EU and Seychelles sign anti-piracy agreement

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The Seychelles and the European Union signed an agreement that would allow the deployment of EU troops on the Indian Ocean islands to counter a maritime crime wave by Somali pirates.
Attacks on merchant vessels and private yachts off the archipelago have surged in recent weeks as Somali gangs extend their range beyond the lawless Horn of Africa nation’s shores.
“The deterrent effect of capturing pirates and bringing them to justice is crucial if we are to bring this problem under control,” British High Commissioner Matthew Forbes, who signed the agreement on behalf of the EU, told a news conference.
The troops would be deployed to some of the Seychelles’ numerous islets and creeks, which experts fear could be used be pirates to plot attacks. It was not clear which nations would provide the forces.
Heavily armed pirates from Somalia are currently holding at least 11 vessels and more than 200 crew hostage, including a British couple whose yacht was hijacked off the Seychelles.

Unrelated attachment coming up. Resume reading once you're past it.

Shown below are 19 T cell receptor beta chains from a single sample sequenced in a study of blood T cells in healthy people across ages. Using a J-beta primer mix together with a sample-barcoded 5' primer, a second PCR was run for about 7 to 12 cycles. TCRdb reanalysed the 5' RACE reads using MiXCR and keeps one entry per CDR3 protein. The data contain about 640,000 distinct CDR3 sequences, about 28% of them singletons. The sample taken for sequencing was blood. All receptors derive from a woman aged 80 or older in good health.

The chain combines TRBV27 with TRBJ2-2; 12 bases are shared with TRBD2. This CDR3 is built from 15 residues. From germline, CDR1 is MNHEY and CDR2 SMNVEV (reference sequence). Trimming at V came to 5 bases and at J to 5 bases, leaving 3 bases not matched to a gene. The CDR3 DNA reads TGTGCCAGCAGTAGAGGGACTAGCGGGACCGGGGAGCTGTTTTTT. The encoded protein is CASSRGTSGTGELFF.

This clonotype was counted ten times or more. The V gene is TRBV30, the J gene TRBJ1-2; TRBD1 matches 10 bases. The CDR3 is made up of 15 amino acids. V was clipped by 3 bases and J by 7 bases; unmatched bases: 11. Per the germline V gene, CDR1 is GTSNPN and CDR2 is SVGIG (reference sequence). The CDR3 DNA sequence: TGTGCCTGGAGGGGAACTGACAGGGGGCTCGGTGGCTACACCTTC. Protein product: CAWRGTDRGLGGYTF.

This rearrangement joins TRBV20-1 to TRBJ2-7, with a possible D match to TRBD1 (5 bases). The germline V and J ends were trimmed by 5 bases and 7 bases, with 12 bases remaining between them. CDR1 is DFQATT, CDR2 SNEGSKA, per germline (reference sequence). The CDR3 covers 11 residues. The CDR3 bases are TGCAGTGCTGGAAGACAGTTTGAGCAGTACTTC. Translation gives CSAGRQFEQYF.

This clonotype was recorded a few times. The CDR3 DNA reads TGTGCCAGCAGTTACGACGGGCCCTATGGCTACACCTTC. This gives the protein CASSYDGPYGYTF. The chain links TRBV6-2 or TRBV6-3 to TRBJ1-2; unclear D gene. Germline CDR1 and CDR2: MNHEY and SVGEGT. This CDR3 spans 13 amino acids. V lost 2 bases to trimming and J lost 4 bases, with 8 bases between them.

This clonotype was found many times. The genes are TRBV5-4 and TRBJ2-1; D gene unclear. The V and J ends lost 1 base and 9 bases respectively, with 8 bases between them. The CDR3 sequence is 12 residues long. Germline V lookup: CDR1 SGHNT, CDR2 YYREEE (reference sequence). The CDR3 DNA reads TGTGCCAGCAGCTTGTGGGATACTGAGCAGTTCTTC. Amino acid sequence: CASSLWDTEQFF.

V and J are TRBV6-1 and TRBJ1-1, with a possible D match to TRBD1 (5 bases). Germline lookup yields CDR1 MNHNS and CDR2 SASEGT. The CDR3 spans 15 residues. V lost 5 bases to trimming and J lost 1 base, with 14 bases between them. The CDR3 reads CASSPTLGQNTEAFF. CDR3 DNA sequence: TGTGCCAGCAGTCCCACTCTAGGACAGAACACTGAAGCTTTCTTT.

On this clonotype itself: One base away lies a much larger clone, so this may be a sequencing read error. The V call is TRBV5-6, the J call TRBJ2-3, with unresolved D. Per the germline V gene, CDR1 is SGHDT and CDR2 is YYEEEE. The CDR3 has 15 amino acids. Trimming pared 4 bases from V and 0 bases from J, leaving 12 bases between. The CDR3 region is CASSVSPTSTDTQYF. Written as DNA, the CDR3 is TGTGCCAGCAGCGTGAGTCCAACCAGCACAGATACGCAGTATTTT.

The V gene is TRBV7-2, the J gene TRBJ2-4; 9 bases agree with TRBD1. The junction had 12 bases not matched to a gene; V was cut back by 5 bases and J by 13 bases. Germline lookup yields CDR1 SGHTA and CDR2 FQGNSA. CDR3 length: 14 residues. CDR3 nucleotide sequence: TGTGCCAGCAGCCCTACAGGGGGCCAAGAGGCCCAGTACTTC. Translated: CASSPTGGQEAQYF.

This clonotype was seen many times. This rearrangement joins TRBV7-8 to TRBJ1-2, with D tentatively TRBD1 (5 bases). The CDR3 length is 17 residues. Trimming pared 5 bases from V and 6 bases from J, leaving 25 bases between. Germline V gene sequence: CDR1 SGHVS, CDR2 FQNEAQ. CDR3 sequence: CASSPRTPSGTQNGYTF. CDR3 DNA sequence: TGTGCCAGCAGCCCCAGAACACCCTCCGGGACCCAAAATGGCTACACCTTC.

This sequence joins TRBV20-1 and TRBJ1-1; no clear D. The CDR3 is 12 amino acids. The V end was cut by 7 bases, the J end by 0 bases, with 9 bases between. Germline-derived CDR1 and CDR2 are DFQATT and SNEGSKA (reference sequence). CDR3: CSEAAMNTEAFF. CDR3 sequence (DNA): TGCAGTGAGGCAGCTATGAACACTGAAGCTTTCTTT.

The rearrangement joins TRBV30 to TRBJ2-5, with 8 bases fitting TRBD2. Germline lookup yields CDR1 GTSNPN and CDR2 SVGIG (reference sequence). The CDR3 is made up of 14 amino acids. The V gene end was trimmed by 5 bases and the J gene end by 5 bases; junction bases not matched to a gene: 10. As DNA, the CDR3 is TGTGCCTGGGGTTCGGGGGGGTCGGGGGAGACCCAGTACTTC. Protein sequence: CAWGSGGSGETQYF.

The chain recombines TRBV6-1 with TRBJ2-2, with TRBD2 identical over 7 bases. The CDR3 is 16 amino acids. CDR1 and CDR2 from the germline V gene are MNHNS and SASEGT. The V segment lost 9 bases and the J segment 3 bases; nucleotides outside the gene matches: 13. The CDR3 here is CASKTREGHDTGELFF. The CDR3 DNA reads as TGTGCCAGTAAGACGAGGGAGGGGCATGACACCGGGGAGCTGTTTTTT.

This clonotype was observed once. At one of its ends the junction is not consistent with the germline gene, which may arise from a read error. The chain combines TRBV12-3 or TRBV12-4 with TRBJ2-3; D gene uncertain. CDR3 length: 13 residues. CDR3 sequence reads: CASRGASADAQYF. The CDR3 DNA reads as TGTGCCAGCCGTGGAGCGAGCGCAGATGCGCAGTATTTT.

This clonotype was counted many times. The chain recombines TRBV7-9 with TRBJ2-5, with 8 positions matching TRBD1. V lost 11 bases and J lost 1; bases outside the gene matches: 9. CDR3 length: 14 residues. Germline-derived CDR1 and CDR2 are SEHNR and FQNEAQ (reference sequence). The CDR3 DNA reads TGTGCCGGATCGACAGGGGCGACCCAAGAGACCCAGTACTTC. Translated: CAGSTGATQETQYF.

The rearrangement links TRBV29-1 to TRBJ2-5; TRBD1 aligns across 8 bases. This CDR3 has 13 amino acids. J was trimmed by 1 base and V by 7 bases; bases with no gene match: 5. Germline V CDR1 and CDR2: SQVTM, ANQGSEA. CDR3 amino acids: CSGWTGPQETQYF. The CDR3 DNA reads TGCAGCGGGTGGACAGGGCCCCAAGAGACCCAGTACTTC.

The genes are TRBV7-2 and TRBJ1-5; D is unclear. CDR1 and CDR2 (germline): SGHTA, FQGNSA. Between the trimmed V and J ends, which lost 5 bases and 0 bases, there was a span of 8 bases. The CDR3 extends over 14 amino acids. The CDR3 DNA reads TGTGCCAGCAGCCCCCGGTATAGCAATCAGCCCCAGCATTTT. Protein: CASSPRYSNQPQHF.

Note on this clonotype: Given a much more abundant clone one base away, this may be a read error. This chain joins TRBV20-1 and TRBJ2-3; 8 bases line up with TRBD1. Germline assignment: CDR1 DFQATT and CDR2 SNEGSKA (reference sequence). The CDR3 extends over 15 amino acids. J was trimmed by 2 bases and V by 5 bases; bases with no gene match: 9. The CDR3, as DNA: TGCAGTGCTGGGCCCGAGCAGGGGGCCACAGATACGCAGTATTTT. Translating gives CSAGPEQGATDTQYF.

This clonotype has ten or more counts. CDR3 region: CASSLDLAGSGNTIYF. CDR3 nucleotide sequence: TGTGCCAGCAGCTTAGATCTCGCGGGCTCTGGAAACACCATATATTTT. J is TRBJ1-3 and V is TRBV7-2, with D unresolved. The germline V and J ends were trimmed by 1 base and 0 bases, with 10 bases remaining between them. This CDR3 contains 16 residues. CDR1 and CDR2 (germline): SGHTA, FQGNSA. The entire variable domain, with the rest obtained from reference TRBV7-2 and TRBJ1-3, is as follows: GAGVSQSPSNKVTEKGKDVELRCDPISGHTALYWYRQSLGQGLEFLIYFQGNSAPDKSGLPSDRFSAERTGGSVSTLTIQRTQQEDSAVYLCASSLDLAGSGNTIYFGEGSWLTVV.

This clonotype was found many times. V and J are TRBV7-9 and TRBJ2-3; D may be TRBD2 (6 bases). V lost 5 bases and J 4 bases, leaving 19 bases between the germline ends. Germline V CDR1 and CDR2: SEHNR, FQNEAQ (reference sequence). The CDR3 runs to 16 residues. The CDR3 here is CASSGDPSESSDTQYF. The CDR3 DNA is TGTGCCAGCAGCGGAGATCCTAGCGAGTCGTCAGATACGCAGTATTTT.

The presence of a multinational naval force patrolling the strategic shipping lanes through the Gulf of Aden, which links Europe to Asia, has failed to curb their attacks.
Belgian Defence Minister Pieter de Crem, who was visiting the Seychelles for talks on Tuesday, called for the EU’s anti-piracy mission, Atalanta, to be extended beyond December 2010. Belgium takes the EU’s rotating presidency on July 1 next year.
The status of forces agreement with the EU follows similar separate deals with the United States and France.
France has placed French troops on its tuna fishing vessels, while Washington has sent aerial drones to the Seychelles to bolster its regional counter-piracy surveillance activities.
Last week, pirates seized a United Arab Emirates-flagged cargo ship loaded with weapons bound for Somalia in defiance of a UN arms embargo, maritime experts said.
Then on Monday, the gunmen launched their longest range hijack attempt yet opening fire on a giant Hong Kong-flagged crude oil tanker some 1000 nautical miles east of Mogadishu.
A police spokesperson in the Somali capital said yesterday that the UAE-flagged vessel had not been loaded with guns.
“The ship was carrying small items and cars, not weapons,” Abdullahi Hassan Barise told reporters.
The EU force said there were two more attempted hijackings yesterday one in the same area as Monday’s tanker attack.